First things first, match your watch to the formality of your dress code, then consider the following.

 
Leather should complement leather

Ideally the material and color of your shoes should dictate all your other dress accessories. Starting point should be matching your belt with your shoes and then your watch with both.

 Traditionally for women, the starting point likewise would be to match the shoes with the bag and the belt if there is one and then to the watch.

A black pair of shoes, with a black belt. If the choice is to wear a leather band watch then this should be worn with a black leather band watch. If the choice is brown, then all three likewise should match.

With brown and other colors, the tones do not necessarily have to be the same. A watch with a leather band in a lighter shade of brown can be worn on a darker shade of brown shoes. As much as possible, avoid the tones being too far off.

 

Metal Should Complement Metal

When talking metals on a wristwatch, it is important to distinguish between the watch case and the watch band. The watch band is the watch while the watch case is the adornment. This is why you hear people describe a watch by the band and not the case.  So the watch band is like the belt while the watch case is the buckle.

The watch case should therefore be matched with the adornments of your other accessories while the watch band should be matched with the accessory itself and your clothes.

 

The watch case: Except for your wedding band, all the metal accessories in your attire should complement one another. The buckle or metal adornments on your shoes, the buckle of your belt, your cufflinks, and so on should all be the same color.

Like with the leather bands, though the colors are to be the same, the tone do not necessarily have to match. So when doing gold for instance, you can match shoes with yellow gold adornments with a wristwatch with a rose gold case. Likewise, a pair of shoes with a black buckle can be matched with a wristwatch with a gun metal case.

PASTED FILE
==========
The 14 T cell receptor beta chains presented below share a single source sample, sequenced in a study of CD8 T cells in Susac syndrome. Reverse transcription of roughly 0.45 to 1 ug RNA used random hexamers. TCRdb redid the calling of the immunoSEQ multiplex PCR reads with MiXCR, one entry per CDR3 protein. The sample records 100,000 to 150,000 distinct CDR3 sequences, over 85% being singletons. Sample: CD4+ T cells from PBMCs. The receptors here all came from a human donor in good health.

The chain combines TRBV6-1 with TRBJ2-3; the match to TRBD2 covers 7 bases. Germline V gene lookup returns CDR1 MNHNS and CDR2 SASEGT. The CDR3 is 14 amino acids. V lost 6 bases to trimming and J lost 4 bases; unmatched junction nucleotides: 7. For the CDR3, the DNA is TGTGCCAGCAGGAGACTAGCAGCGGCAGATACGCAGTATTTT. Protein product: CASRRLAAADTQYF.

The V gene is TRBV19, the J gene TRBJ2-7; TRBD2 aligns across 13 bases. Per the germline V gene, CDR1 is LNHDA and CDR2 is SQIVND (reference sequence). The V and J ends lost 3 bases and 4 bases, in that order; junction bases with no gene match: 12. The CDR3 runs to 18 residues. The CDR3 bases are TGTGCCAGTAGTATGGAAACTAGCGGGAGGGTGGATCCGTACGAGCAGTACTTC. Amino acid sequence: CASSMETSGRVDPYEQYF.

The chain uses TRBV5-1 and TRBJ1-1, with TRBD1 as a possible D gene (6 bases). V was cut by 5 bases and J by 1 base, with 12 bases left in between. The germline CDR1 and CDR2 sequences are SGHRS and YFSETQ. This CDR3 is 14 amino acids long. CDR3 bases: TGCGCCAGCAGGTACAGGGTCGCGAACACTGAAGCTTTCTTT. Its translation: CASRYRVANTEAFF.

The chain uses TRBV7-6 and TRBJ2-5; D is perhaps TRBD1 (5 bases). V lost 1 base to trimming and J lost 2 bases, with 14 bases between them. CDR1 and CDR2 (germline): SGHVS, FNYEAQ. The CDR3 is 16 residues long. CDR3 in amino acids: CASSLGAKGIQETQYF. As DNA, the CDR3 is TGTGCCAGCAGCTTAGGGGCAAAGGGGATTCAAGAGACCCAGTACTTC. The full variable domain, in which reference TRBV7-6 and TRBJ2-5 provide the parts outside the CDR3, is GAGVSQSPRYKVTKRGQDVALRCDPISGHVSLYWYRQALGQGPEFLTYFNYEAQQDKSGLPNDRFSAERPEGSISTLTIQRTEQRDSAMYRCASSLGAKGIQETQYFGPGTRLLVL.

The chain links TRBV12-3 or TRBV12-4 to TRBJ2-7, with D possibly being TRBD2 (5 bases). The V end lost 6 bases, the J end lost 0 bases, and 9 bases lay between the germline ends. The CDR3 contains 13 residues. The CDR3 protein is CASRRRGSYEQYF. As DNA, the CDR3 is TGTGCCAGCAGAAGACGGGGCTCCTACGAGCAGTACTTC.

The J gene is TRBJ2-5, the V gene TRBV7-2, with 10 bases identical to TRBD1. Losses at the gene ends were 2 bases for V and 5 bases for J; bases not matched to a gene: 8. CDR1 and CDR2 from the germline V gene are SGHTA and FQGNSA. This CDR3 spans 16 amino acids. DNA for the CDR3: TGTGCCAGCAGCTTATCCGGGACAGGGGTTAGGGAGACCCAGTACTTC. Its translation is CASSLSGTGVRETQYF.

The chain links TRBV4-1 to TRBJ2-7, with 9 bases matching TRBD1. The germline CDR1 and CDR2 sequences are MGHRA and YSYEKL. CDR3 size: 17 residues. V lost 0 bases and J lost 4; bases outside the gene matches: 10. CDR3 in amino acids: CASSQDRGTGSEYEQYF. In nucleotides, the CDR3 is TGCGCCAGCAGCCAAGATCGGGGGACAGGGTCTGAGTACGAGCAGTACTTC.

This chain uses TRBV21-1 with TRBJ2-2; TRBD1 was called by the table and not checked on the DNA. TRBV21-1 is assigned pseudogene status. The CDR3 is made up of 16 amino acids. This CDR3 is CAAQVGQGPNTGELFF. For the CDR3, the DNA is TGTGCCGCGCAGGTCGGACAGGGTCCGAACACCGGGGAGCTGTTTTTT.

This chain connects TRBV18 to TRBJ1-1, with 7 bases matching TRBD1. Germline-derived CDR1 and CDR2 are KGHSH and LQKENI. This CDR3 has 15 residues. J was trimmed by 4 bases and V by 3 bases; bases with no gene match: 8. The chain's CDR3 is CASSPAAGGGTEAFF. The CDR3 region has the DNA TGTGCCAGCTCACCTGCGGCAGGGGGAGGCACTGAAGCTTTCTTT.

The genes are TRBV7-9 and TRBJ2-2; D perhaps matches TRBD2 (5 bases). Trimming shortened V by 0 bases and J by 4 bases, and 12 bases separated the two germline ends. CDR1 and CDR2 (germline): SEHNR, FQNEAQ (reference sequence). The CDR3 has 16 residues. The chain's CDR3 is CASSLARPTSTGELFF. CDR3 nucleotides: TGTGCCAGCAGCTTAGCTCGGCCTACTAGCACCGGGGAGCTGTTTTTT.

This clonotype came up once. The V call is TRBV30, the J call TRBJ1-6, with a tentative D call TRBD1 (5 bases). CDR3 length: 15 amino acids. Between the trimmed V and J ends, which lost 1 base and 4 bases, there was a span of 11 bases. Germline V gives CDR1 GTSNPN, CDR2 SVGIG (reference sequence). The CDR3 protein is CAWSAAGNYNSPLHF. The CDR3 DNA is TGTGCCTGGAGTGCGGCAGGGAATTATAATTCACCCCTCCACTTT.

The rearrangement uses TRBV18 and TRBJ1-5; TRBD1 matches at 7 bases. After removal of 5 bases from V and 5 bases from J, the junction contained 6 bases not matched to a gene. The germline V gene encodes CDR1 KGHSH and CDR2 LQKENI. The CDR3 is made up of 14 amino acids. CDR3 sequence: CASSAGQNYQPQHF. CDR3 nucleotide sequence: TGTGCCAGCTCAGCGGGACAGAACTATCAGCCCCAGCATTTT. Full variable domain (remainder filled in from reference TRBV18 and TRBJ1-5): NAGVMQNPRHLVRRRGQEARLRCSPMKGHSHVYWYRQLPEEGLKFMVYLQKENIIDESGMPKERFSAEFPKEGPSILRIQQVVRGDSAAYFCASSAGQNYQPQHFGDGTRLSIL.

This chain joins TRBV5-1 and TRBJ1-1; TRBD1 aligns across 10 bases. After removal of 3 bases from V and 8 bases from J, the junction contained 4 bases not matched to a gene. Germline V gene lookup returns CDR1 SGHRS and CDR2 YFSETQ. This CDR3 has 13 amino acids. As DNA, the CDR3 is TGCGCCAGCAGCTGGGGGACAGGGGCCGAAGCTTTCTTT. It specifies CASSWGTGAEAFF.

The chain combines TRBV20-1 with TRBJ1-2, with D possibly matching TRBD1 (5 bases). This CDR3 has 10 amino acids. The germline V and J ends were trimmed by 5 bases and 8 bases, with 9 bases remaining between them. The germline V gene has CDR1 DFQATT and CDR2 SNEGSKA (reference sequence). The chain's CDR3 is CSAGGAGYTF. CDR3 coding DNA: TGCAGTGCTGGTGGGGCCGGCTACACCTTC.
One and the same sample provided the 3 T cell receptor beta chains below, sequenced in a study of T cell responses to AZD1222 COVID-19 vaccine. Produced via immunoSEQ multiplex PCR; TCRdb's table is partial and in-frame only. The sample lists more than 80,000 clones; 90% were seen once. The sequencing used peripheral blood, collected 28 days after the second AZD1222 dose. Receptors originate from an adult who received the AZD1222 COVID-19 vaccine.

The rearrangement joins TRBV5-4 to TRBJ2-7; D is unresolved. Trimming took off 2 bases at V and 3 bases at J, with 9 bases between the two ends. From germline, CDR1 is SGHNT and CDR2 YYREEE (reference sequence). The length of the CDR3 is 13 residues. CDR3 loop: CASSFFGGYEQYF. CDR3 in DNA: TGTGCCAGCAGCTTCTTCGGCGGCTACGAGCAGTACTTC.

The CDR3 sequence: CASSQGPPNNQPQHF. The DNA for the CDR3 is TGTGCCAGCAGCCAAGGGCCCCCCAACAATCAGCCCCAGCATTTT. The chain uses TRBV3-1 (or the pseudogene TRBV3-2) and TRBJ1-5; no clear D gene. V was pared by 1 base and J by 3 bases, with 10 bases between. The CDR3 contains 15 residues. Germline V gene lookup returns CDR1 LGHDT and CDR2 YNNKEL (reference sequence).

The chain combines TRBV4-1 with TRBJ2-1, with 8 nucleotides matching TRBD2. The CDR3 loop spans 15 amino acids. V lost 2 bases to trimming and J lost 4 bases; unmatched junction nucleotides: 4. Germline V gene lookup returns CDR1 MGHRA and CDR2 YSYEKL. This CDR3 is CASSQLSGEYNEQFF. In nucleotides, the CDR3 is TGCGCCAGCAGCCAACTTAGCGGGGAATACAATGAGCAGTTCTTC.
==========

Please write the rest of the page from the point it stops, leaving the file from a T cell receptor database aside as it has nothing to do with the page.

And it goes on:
The watch band: Metal bands generally are more versatile than leather bands. So, unlike pairing a pair of black shoes and a wristwatch with a brown leather strap which is an absolute no; there are no absolute dos and don’ts with the metal bands.

Certain colors however are a better paired with some colors. Silver band watches go better with black, grey and the darker shades of blue. Gold watches on the other hand go better with brown, tans, beige and other earth colors.

In an era where colors are fashionable and we have watches coming in blue, red, green, yellow bands and so on, matching the color of your watch to those of your shoes could pose a bit of a challenge especially for men. In cases like these, some level of discretion would need to be applied, but a safe bet is always a black pair of shoes preferably with no buckle/adornments.

 

Watch your Cuff

When wearing a long-sleeved shirt, the cuff of your shirt should naturally slide down your wrist and cover most or all of your wristwatch without needing any assistance. This is not negotiable especially when dressing formally and it is the main reason why the classic formal watch is a leather strap watch with a slim case.

 This is not to say that metal band watches with slim cases cannot be worn formally. Unlike the leather bands, the bulk of the metal bands (in some cases) could become an issue especially when the shirt requires the use of cufflinks. So, if you must wear a metal band, make sure that the band isn’t so bulky that it bulges or pushes on your cuff.

 Whatever you do, do not wear a watch so bulky that not only can your cuff not cover it, you have to pull up your sleeve so it rests just before your watch or worse still wear the watch on the sleeve of your shirt.

 

The above is the traditional perspective to things. Fashion however changes from season to season. What was right in 2010 might become a fashion faux pas in 2020. The traditional perspective however is always in vogue.